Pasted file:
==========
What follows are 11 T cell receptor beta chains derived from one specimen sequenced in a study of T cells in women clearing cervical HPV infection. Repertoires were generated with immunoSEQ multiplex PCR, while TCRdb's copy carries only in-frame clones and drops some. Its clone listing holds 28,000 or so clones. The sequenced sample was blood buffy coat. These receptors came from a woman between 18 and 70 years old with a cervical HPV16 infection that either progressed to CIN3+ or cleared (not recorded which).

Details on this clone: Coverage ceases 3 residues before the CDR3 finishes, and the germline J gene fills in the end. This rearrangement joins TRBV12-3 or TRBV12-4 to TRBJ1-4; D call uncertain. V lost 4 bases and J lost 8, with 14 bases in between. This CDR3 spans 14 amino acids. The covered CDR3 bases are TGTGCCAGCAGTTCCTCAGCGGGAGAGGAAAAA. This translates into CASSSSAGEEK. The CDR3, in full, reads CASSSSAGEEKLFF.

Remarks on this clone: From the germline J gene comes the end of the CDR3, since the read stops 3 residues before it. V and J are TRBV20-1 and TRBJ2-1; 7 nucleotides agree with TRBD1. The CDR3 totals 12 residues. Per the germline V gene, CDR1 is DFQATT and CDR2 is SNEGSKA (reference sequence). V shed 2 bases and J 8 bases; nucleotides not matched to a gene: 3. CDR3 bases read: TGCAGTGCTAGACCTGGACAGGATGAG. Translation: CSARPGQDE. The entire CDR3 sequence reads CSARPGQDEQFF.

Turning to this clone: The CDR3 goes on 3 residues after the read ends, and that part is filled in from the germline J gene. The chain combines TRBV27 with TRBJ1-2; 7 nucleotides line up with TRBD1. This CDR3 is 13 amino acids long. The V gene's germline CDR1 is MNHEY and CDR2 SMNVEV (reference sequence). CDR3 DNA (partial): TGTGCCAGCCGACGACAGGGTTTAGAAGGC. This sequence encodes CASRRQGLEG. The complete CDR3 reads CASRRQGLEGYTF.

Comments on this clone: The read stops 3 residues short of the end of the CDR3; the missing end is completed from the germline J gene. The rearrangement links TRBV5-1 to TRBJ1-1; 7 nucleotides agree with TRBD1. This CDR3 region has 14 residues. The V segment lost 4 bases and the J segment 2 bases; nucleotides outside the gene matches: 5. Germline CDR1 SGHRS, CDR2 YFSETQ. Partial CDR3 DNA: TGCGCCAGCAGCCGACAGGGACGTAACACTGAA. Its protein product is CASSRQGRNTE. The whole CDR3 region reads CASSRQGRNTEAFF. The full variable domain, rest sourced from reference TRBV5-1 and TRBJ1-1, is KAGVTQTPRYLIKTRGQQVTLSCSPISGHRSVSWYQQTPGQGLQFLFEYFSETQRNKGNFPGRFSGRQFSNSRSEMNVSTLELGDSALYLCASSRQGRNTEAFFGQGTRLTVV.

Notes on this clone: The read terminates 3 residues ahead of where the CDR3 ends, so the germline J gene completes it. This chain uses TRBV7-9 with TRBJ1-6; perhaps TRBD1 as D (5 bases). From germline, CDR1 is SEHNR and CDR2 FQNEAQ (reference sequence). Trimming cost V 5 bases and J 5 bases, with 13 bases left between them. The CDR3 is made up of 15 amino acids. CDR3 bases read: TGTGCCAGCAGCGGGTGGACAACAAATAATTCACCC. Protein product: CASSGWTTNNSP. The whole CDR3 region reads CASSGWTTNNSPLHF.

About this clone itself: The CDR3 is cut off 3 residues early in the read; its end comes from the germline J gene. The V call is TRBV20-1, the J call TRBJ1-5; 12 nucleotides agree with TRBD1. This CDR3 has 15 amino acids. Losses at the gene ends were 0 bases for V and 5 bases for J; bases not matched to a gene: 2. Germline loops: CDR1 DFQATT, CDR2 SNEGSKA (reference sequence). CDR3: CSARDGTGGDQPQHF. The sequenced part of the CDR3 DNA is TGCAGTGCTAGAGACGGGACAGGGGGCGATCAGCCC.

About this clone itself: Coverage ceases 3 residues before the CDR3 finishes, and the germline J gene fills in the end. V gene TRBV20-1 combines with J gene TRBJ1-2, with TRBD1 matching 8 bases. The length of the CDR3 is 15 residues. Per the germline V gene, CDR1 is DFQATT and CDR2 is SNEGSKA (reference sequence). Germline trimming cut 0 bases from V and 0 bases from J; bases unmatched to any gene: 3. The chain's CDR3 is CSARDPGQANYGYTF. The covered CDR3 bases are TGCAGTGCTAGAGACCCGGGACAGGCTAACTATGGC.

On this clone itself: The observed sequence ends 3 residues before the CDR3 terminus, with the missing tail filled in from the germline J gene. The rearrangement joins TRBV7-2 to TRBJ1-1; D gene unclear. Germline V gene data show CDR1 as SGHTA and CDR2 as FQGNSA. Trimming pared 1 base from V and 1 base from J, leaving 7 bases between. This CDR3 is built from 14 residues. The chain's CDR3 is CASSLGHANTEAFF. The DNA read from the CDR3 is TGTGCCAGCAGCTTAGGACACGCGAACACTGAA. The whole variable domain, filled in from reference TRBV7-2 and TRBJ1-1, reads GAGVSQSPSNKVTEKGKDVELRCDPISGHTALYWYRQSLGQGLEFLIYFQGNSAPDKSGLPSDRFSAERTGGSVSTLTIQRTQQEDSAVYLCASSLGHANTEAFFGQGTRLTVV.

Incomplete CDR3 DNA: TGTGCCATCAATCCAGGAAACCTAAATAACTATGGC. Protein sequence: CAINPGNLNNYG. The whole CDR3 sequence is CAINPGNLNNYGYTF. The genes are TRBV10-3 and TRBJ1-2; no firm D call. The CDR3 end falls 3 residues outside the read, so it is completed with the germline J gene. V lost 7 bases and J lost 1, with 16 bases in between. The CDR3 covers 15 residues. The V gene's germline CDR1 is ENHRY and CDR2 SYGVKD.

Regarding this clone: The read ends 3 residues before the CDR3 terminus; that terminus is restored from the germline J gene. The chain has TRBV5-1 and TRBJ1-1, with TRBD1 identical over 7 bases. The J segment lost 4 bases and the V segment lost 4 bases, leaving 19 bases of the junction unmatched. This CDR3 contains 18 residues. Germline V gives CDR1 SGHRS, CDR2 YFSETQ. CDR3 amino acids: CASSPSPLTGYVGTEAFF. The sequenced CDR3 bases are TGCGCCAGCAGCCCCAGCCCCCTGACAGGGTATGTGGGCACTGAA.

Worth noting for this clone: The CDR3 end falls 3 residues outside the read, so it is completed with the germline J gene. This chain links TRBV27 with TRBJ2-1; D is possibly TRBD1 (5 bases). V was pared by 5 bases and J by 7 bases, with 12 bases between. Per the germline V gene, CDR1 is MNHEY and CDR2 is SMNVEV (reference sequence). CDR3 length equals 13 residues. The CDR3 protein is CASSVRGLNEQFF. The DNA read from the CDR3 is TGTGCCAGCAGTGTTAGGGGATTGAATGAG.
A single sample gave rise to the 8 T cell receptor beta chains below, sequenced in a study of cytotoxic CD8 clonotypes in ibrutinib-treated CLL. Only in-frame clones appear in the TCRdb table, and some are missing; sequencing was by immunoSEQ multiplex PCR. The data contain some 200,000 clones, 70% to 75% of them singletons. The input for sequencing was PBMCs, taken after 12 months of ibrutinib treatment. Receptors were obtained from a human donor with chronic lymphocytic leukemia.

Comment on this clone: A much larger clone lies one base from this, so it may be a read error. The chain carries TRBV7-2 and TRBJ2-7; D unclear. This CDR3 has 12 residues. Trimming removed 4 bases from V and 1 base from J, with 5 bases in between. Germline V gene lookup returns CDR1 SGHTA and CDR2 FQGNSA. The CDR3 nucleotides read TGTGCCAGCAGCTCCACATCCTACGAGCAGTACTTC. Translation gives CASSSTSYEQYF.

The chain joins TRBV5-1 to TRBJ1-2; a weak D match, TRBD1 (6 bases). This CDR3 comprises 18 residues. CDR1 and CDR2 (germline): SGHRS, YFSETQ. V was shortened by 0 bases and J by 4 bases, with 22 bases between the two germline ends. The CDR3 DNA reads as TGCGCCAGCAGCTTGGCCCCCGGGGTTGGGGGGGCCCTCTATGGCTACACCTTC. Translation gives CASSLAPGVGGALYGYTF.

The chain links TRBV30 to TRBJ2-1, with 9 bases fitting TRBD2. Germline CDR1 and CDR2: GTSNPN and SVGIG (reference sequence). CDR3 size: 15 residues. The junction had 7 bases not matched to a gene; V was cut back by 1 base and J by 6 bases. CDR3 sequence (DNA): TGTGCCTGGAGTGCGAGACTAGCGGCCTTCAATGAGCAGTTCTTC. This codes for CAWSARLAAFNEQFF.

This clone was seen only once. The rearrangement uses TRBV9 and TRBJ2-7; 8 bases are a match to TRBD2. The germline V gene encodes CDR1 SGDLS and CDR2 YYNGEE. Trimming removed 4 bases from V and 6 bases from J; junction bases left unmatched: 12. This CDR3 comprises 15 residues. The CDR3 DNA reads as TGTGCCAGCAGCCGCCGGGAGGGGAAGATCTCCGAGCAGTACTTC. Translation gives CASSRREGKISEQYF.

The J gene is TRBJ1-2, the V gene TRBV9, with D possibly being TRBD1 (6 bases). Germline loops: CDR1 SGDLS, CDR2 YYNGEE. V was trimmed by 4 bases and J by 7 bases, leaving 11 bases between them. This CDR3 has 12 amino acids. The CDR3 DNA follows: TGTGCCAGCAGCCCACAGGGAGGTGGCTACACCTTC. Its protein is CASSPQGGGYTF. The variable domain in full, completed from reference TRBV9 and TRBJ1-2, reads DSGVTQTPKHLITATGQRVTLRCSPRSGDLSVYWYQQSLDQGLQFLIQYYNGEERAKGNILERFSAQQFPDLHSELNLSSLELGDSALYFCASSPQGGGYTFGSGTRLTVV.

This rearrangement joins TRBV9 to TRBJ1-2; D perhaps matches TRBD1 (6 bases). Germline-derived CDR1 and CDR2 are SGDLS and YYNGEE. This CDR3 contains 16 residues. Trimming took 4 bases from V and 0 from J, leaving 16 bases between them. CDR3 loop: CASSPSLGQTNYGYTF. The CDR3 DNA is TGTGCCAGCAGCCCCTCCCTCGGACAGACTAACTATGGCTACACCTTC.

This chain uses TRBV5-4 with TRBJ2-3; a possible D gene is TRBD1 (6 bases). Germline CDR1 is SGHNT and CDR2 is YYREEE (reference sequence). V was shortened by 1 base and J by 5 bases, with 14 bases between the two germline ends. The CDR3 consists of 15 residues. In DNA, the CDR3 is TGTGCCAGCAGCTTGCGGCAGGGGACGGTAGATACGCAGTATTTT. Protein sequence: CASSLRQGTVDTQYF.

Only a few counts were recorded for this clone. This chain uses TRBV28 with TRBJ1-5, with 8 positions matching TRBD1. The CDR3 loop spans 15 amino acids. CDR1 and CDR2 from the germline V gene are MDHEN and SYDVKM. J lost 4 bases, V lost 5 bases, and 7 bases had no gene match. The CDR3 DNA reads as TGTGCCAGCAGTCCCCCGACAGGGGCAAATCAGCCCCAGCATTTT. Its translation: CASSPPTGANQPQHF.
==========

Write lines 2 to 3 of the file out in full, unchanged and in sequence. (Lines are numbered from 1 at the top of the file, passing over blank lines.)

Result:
Details on this clone: Coverage ceases 3 residues before the CDR3 finishes, and the germline J gene fills in the end. This rearrangement joins TRBV12-3 or TRBV12-4 to TRBJ1-4; D call uncertain. V lost 4 bases and J lost 8, with 14 bases in between. This CDR3 spans 14 amino acids. The covered CDR3 bases are TGTGCCAGCAGTTCCTCAGCGGGAGAGGAAAAA. This translates into CASSSSAGEEK. The CDR3, in full, reads CASSSSAGEEKLFF.

Remarks on this clone: From the germline J gene comes the end of the CDR3, since the read stops 3 residues before it. V and J are TRBV20-1 and TRBJ2-1; 7 nucleotides agree with TRBD1. The CDR3 totals 12 residues. Per the germline V gene, CDR1 is DFQATT and CDR2 is SNEGSKA (reference sequence). V shed 2 bases and J 8 bases; nucleotides not matched to a gene: 3. CDR3 bases read: TGCAGTGCTAGACCTGGACAGGATGAG. Translation: CSARPGQDE. The entire CDR3 sequence reads CSARPGQDEQFF.